Pollution: Rare metals in toys and food containers

Pollution: rare metals in toys and food containers

Pollution, rare metals increasingly present in the plastic used to create toys and food containers.

L’pollution it also affects some objects in plastic very common use, such as toys and food containers. This is revealed by a new study conducted by the University of Plymouth and the University of Illinois, published in the scientific journal Science of The Total Environment: Many plastic products contain abnormal levels of rare metals.

I rare metals they are in great demand today, due to their physical and chemical properties which make them particularly suitable for the production of electronic devices. Yet, despite their rarity, these elements are increasingly found in plastic objects of very common use: a contamination that, according to experts, could occur precisely in the production phase of this material or in the recycling processes.

Pollution, heavy metals and common objects

The researchers wanted to analyze the levels of rare metals – also called REE, Rare Earth Elements – in some very commonly used objects. They then selected 31 products, from toys to food containers, also introducing objects created from recycled plastic in the sample. The researchers, in fact, suspected possible contaminations in the process of sorting and recovering this material. Still, the experts measured the levels of bromine and antimony, two substances used as flame retardants.

The first data that emerged is how, in recycled plastic objects, levels of bromo e antimony insufficient to have a truly flame retardant effect. Furthermore, rare metals were identified in 24 of 31 samples analyzed.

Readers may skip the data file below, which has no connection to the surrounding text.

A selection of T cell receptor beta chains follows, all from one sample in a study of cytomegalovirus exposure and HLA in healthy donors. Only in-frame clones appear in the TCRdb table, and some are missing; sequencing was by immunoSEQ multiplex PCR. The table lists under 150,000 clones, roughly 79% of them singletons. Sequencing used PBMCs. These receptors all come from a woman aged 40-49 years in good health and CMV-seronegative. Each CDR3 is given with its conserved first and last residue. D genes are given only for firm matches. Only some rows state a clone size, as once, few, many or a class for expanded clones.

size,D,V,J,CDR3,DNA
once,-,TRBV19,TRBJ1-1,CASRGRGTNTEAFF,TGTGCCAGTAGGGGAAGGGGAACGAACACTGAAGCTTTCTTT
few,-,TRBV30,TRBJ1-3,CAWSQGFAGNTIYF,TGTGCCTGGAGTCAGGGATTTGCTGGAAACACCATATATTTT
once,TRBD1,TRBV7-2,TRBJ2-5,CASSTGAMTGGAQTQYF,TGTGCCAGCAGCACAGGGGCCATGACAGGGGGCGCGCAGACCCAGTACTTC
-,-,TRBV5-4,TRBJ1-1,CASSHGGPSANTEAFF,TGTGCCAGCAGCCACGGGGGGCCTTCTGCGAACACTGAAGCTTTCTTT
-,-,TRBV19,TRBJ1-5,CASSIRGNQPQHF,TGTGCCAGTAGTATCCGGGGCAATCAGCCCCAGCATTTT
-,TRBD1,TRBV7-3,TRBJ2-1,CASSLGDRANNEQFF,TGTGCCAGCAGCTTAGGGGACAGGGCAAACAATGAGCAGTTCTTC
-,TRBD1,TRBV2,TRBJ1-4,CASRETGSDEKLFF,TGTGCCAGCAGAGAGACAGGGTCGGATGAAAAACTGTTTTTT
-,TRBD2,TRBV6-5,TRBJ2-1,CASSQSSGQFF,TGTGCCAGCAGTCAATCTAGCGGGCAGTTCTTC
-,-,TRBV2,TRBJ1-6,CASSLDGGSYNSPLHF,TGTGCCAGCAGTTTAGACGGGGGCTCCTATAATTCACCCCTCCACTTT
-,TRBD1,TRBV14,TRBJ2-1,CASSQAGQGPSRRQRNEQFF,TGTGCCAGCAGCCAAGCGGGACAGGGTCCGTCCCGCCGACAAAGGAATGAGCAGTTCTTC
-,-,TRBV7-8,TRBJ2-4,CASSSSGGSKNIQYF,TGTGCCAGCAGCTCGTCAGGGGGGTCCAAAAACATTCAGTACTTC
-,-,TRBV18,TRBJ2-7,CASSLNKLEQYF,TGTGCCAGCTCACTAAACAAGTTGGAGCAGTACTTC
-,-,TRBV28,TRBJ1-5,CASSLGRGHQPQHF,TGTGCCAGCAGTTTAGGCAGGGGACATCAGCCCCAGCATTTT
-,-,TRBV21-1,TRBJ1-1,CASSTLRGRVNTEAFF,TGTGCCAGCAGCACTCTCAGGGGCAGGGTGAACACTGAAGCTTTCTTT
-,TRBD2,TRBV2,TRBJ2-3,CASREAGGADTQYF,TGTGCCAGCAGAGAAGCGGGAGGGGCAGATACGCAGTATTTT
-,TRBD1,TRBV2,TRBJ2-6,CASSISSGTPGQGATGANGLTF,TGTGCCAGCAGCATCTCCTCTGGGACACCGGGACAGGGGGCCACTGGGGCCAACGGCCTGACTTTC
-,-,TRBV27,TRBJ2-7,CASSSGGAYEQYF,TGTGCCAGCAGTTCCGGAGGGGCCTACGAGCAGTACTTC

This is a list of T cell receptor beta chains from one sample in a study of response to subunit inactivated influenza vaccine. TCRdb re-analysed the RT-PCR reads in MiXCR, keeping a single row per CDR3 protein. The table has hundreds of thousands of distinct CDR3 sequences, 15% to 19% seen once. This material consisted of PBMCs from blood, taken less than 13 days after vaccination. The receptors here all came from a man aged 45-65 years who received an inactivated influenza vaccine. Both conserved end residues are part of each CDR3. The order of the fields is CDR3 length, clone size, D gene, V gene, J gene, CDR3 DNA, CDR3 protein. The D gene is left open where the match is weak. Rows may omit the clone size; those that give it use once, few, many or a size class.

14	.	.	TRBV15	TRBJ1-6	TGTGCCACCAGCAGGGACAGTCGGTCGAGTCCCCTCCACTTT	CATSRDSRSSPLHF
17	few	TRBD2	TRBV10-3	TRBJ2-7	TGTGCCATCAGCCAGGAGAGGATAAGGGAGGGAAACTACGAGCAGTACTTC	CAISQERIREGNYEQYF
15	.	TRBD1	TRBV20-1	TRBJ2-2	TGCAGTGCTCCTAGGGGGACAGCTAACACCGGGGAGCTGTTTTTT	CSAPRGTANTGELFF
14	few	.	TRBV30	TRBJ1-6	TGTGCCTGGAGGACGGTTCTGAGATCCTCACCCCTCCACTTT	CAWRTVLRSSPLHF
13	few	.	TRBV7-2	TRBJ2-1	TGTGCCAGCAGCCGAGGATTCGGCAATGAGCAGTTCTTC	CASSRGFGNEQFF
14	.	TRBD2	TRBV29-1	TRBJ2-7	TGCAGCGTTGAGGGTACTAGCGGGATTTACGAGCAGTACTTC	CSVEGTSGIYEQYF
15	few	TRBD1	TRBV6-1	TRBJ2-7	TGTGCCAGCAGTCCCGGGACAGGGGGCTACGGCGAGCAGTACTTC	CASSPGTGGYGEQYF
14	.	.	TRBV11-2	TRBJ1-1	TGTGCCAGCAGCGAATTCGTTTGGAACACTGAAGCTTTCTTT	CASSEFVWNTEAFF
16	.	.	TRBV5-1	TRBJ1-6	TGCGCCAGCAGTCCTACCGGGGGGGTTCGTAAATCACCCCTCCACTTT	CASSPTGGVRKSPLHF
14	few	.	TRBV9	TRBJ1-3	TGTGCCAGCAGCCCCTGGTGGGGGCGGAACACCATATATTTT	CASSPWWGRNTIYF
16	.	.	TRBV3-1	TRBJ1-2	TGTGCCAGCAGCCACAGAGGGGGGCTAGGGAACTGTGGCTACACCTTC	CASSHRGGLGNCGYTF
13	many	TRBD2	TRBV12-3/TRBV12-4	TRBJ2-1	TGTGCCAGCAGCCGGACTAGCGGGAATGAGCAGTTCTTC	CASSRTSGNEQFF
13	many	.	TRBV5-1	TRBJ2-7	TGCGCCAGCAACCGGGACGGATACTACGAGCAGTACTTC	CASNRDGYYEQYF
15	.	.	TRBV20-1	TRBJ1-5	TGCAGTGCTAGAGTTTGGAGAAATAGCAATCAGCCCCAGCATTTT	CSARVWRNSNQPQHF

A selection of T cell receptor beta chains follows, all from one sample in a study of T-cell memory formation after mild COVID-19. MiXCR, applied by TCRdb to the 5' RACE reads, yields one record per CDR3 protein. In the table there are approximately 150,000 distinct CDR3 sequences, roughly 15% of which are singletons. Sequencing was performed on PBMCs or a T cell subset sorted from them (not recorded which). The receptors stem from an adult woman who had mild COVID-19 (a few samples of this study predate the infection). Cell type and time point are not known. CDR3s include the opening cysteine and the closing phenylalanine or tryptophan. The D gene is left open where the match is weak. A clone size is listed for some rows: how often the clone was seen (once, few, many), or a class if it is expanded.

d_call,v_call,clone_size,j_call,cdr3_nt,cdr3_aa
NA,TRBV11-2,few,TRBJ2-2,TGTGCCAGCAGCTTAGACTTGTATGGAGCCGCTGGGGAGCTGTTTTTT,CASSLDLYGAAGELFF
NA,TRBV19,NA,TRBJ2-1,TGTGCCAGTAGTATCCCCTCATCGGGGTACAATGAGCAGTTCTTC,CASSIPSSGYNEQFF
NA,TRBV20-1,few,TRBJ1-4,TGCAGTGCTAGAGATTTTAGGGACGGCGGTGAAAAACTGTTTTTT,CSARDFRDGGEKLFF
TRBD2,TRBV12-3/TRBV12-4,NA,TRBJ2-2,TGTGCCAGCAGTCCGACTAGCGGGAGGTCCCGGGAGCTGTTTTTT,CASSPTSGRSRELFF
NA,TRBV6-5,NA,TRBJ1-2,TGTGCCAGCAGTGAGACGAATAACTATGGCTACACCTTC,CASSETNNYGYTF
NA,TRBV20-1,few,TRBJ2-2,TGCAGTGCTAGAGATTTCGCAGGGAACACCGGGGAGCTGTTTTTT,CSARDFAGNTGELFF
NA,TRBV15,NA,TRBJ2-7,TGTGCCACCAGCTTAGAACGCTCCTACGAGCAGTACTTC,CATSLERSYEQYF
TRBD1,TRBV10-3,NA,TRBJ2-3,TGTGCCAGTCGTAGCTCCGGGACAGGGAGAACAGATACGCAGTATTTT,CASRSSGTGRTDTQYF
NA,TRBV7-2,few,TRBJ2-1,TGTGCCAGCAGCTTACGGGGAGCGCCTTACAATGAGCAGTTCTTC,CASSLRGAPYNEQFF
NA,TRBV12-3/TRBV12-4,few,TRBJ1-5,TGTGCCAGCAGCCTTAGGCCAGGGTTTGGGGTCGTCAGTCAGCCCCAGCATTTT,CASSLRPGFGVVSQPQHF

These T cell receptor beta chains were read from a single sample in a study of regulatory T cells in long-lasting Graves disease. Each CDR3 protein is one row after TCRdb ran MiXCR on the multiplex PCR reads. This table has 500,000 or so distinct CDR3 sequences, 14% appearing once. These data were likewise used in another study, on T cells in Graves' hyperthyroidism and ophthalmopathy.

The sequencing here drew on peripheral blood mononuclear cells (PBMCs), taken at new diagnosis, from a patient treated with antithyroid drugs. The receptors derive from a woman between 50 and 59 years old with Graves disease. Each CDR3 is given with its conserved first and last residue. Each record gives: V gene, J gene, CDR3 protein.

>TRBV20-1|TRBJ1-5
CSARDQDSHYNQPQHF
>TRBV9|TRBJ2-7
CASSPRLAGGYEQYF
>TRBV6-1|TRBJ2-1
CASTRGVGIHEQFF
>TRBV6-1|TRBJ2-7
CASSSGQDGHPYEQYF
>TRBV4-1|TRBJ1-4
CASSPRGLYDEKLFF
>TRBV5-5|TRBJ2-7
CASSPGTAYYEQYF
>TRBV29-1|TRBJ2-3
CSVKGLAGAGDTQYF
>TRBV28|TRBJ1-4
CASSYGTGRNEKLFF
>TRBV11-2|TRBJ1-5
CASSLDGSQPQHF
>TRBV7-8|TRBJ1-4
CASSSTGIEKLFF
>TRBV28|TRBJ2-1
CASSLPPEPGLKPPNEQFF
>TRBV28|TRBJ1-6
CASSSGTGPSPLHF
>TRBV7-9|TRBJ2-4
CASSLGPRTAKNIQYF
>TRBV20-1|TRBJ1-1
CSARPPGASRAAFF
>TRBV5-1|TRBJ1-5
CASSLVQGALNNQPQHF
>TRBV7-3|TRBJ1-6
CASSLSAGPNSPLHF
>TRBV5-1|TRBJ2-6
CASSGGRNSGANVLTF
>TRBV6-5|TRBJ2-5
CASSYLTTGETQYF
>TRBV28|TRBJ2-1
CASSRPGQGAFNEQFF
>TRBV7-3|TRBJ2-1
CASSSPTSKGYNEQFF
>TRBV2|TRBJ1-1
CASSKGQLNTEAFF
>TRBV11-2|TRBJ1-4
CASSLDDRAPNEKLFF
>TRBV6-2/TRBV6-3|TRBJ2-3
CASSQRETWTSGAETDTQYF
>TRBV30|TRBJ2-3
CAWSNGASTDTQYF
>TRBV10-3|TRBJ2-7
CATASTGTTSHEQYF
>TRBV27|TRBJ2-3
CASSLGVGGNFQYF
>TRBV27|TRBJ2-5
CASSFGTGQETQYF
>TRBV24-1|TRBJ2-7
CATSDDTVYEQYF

But that’s not all, as the researchers also wanted to investigate whether REEs were also present in the plastic present in the sea, now lightened by the action of sea salts and exposure to the sun. Again, most of the samples reported various levels of contamination, thus underlining how thepollution from rare metals is now “ubiquitous and pervasive”.

Andrew Turner, Professor of Environmental Sciences at the University of Plymouth and principal author of the study, commented on the results:

REEs have critical applications in modern electrical, due to their magnetic, phosphorescent and electrochemical properties. However, they are not specially added to the plastic, as they have no function in this material. Therefore their presence is more likely the result of accidental contamination during the mechanical separation and handling of recyclable components.

But what consequences could it have on the salute an exposure to these metals?

The health impacts of chronic exposure to small amounts of these metals are unknown. But today they are found at higher levels in food, tap water and some medications, meaning that plastic is probably not a significant vector of exposure for the population. However, the presence of better known and better known chemical additives could be underlying, already a cause for concern today.

Source: EurekaAlert


Source: GreenStyle by www.greenstyle.it.

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